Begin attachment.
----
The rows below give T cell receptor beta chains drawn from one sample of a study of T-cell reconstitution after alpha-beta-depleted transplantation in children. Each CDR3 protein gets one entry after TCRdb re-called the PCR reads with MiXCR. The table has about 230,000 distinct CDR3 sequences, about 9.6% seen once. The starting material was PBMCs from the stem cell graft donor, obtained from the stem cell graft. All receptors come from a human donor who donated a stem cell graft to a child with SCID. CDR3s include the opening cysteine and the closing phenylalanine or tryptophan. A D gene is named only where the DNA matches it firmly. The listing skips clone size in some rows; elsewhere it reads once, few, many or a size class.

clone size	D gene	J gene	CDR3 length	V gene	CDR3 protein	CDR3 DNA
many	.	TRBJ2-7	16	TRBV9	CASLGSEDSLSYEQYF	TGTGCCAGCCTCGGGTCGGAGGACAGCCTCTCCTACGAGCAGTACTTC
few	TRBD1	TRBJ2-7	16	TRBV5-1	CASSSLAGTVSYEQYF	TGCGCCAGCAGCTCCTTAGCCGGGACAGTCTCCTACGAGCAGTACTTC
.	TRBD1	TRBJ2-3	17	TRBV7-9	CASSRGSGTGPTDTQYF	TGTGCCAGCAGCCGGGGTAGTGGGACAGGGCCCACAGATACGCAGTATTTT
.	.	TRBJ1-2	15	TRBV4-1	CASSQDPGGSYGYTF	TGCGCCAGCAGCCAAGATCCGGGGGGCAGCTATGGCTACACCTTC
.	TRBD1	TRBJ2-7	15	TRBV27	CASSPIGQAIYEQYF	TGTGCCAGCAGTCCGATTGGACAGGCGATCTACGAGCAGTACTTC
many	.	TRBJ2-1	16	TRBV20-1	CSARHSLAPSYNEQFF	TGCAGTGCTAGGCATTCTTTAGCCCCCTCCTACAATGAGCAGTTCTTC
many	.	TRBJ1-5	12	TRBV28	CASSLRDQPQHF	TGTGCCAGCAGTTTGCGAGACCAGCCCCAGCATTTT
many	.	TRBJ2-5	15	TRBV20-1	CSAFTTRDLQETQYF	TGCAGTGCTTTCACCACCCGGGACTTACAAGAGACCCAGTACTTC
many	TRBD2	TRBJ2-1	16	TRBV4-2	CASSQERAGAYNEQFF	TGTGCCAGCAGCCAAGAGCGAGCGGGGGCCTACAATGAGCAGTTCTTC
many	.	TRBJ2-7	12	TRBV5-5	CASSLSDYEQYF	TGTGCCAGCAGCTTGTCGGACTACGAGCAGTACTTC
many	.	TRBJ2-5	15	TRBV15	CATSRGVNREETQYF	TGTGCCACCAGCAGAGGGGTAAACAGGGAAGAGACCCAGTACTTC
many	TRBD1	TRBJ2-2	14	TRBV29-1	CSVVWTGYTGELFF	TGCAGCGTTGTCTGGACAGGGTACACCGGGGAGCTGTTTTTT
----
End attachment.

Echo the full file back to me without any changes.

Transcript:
The rows below give T cell receptor beta chains drawn from one sample of a study of T-cell reconstitution after alpha-beta-depleted transplantation in children. Each CDR3 protein gets one entry after TCRdb re-called the PCR reads with MiXCR. The table has about 230,000 distinct CDR3 sequences, about 9.6% seen once. The starting material was PBMCs from the stem cell graft donor, obtained from the stem cell graft. All receptors come from a human donor who donated a stem cell graft to a child with SCID. CDR3s include the opening cysteine and the closing phenylalanine or tryptophan. A D gene is named only where the DNA matches it firmly. The listing skips clone size in some rows; elsewhere it reads once, few, many or a size class.

clone size	D gene	J gene	CDR3 length	V gene	CDR3 protein	CDR3 DNA
many	.	TRBJ2-7	16	TRBV9	CASLGSEDSLSYEQYF	TGTGCCAGCCTCGGGTCGGAGGACAGCCTCTCCTACGAGCAGTACTTC
few	TRBD1	TRBJ2-7	16	TRBV5-1	CASSSLAGTVSYEQYF	TGCGCCAGCAGCTCCTTAGCCGGGACAGTCTCCTACGAGCAGTACTTC
.	TRBD1	TRBJ2-3	17	TRBV7-9	CASSRGSGTGPTDTQYF	TGTGCCAGCAGCCGGGGTAGTGGGACAGGGCCCACAGATACGCAGTATTTT
.	.	TRBJ1-2	15	TRBV4-1	CASSQDPGGSYGYTF	TGCGCCAGCAGCCAAGATCCGGGGGGCAGCTATGGCTACACCTTC
.	TRBD1	TRBJ2-7	15	TRBV27	CASSPIGQAIYEQYF	TGTGCCAGCAGTCCGATTGGACAGGCGATCTACGAGCAGTACTTC
many	.	TRBJ2-1	16	TRBV20-1	CSARHSLAPSYNEQFF	TGCAGTGCTAGGCATTCTTTAGCCCCCTCCTACAATGAGCAGTTCTTC
many	.	TRBJ1-5	12	TRBV28	CASSLRDQPQHF	TGTGCCAGCAGTTTGCGAGACCAGCCCCAGCATTTT
many	.	TRBJ2-5	15	TRBV20-1	CSAFTTRDLQETQYF	TGCAGTGCTTTCACCACCCGGGACTTACAAGAGACCCAGTACTTC
many	TRBD2	TRBJ2-1	16	TRBV4-2	CASSQERAGAYNEQFF	TGTGCCAGCAGCCAAGAGCGAGCGGGGGCCTACAATGAGCAGTTCTTC
many	.	TRBJ2-7	12	TRBV5-5	CASSLSDYEQYF	TGTGCCAGCAGCTTGTCGGACTACGAGCAGTACTTC
many	.	TRBJ2-5	15	TRBV15	CATSRGVNREETQYF	TGTGCCACCAGCAGAGGGGTAAACAGGGAAGAGACCCAGTACTTC
many	TRBD1	TRBJ2-2	14	TRBV29-1	CSVVWTGYTGELFF	TGCAGCGTTGTCTGGACAGGGTACACCGGGGAGCTGTTTTTT